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Bruton v. Oklahoma Department of Corrections

United States District Court, W.D. Oklahoma

July 29, 2019




         Before the Court is the Motion to Dismiss (Doc. No. 12) filed by Defendants Oklahoma Department of Corrections (“DOC”), Angela York, Don Grigsby, Greg Williams, Millicent Newton-Embry, Patricia Bruton, Tina Hicks, William Monday, and Patricia Ormerod. Plaintiff, appearing pro se, responded in opposition to the motion. Upon consideration of the parties' submissions, the Court finds as follows.

         Defendants' motion is filed pursuant to Rule 12(b)(1) and 12(b)(6) of the Federal Rules of Civil Procedure. Federal Rule of Civil Procedure 12(b)(6) allows a party to move for dismissal of a case for failure to state a claim upon which relief can be granted. Rule 8(a)(2), in turn, requires a complaint to contain “a short and plain statement of the claim showing that the pleader is entitled to relief.” Accordingly, in order to survive a motion to dismiss, the complaint must contain sufficient factual matter, accepted as true, to state a claim to relief “that is plausible on its face.” Ashcroft v. Iqbal, 556 U.S. 662, 678 (2009) (quoting Bell Atl. Corp. v. Twombly, 550 U.S. 544, 570 (2007)). Although the Court must accept all factual allegations in the complaint as true, the same is not true of legal conclusions. Id. “[L]abels and conclusions” or “formulaic recitation[s] of the elements of a cause of action” will not suffice. Twombly, 550 U.S. at 555. “Thus, in ruling on a motion to dismiss, the Court should disregard all conclusory statements of law and consider whether the remaining specific factual allegations, if assumed to be true, plausibly suggest the defendant is liable.” Kan. Penn Gaming, LLC v. Collins, 656 F.3d 1210, 1214 (10th Cir. 2011).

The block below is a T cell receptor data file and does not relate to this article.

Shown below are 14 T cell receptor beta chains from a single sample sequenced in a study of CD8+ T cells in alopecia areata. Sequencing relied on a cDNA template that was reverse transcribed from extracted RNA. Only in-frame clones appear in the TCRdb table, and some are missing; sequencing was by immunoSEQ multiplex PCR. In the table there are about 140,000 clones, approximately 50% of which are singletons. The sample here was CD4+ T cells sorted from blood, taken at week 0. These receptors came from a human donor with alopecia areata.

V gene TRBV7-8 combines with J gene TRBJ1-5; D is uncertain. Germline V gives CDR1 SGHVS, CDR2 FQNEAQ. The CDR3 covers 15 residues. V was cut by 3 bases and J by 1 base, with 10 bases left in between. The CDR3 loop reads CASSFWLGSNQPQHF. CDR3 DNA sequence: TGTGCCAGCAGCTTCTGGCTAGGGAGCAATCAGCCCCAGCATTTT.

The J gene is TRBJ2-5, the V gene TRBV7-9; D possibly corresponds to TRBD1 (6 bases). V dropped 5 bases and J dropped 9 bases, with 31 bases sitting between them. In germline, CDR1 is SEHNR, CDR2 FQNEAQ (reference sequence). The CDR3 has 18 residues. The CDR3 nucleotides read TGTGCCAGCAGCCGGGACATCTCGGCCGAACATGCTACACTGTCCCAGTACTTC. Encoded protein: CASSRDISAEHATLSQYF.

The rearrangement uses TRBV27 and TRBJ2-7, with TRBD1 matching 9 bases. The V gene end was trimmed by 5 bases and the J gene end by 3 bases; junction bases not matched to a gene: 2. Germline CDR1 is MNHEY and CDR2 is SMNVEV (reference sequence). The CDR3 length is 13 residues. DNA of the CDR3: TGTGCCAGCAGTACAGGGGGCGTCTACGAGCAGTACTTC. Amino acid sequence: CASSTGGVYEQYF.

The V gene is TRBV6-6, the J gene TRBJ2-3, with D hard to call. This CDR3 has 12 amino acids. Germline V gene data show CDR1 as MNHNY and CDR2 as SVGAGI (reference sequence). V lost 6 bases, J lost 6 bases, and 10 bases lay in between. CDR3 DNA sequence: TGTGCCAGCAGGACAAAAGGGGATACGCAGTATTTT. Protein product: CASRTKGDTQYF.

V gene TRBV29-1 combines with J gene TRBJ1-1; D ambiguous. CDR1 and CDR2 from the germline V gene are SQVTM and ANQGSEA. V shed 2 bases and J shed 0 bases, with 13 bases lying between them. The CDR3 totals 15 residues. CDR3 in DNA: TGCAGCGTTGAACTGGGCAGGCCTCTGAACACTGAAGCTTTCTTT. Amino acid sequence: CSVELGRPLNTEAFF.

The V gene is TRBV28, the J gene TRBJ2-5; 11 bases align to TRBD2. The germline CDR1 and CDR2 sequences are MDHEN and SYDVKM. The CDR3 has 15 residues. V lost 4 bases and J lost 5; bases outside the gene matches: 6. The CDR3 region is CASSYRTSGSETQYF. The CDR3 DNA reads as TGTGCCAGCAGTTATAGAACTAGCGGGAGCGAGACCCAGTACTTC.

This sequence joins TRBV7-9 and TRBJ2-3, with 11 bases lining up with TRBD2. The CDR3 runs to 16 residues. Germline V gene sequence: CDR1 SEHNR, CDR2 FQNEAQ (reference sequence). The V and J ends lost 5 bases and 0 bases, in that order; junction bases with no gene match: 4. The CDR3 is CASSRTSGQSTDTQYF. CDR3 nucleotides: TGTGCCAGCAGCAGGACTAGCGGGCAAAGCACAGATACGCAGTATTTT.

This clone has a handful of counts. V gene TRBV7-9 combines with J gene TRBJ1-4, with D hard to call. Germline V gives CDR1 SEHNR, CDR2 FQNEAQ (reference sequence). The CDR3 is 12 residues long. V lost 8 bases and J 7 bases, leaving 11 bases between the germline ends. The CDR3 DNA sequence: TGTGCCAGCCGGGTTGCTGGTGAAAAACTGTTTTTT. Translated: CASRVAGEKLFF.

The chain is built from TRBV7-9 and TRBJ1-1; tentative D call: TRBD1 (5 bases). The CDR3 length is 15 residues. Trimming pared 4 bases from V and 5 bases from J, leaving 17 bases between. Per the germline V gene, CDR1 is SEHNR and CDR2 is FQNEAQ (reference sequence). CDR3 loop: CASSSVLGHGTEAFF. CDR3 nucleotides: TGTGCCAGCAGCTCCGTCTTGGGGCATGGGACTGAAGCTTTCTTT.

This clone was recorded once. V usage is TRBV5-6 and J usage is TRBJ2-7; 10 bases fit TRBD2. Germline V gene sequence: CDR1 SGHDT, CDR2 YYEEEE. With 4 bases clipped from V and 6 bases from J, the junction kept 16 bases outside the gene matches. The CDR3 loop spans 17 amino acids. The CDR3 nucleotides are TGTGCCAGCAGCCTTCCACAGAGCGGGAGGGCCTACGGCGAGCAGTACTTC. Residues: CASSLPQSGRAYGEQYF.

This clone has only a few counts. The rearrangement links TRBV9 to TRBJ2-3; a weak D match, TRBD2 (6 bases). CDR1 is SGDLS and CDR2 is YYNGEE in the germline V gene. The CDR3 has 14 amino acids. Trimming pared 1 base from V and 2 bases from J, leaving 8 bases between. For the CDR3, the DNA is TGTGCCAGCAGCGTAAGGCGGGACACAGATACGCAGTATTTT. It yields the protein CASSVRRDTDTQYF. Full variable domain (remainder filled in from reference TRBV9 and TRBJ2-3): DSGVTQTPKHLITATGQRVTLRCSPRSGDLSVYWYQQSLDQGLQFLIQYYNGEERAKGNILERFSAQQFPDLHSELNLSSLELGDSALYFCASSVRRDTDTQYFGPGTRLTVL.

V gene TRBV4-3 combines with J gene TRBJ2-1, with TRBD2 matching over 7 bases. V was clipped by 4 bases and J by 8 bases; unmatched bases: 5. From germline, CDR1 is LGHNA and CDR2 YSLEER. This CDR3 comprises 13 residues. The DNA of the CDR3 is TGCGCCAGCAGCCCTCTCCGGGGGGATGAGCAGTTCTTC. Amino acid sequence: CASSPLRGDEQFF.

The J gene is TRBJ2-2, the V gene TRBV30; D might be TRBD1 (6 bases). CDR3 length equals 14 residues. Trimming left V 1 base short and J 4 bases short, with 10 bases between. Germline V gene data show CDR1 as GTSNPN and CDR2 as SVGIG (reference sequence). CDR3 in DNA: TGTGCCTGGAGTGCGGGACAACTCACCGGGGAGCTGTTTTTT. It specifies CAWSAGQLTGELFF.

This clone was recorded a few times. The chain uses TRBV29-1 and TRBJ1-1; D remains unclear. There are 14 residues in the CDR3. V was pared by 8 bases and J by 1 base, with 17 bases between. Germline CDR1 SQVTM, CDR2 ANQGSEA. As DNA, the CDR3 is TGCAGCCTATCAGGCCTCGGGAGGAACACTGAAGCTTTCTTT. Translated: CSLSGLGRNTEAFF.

As to Defendants' 12(b)(1) argument, they do not specifically indicate how the Court lacks subject matter jurisdiction over Plaintiff's claims. Although not raised by Defendants, the Court notes Plaintiff did not include a jurisdictional statement in her Complaint. This absence, however, is not fatal.

In the instant case, Plaintiff's Complaint is deficient as to the jurisdictional statement. However, under 28 U.S.C. § 1653 defective allegations of jurisdiction may be amended, upon terms, in the trial or appellate courts. If facts giving the Court jurisdiction are set forth in the Complaint, the provision conferring jurisdiction need not be specifically pleaded. Blue v. Craig, 505 F.2d 830 (Fourth Cir. 1974); Williams v. United States, 405 F.2d 951 (Ninth Cir. 1969).

Hatridge v. Seaboard Sur., 74 F.R.D. 6, 8 (E.D. Okla. 1976). The Court finds the allegations in the Complaint, considered as whole, sufficient to allege federal question jurisdiction, despite the absence of a jurisdictional statement. As set forth herein, Plaintiff sufficiently alleges facts to state a claim against the Department of Corrections under Title VII of the Civil Rights Act of 1964, which supports the existence of federal question jurisdiction under 28 U.S.C. § 1331.

         Having concluded the existence of subject matter jurisdiction, the Court turns to Defendants' remaining arguments, mindful that because Ms. Bruton is proceeding pro se, her pleadings are subject to liberal construction. Hall v. Bellmon, 935 F.2d 1106, 1110 (10th Cir. 1991). Despite liberal construction of a pro se litigant's pleadings, the Court will not “assume the role of advocate.” Id.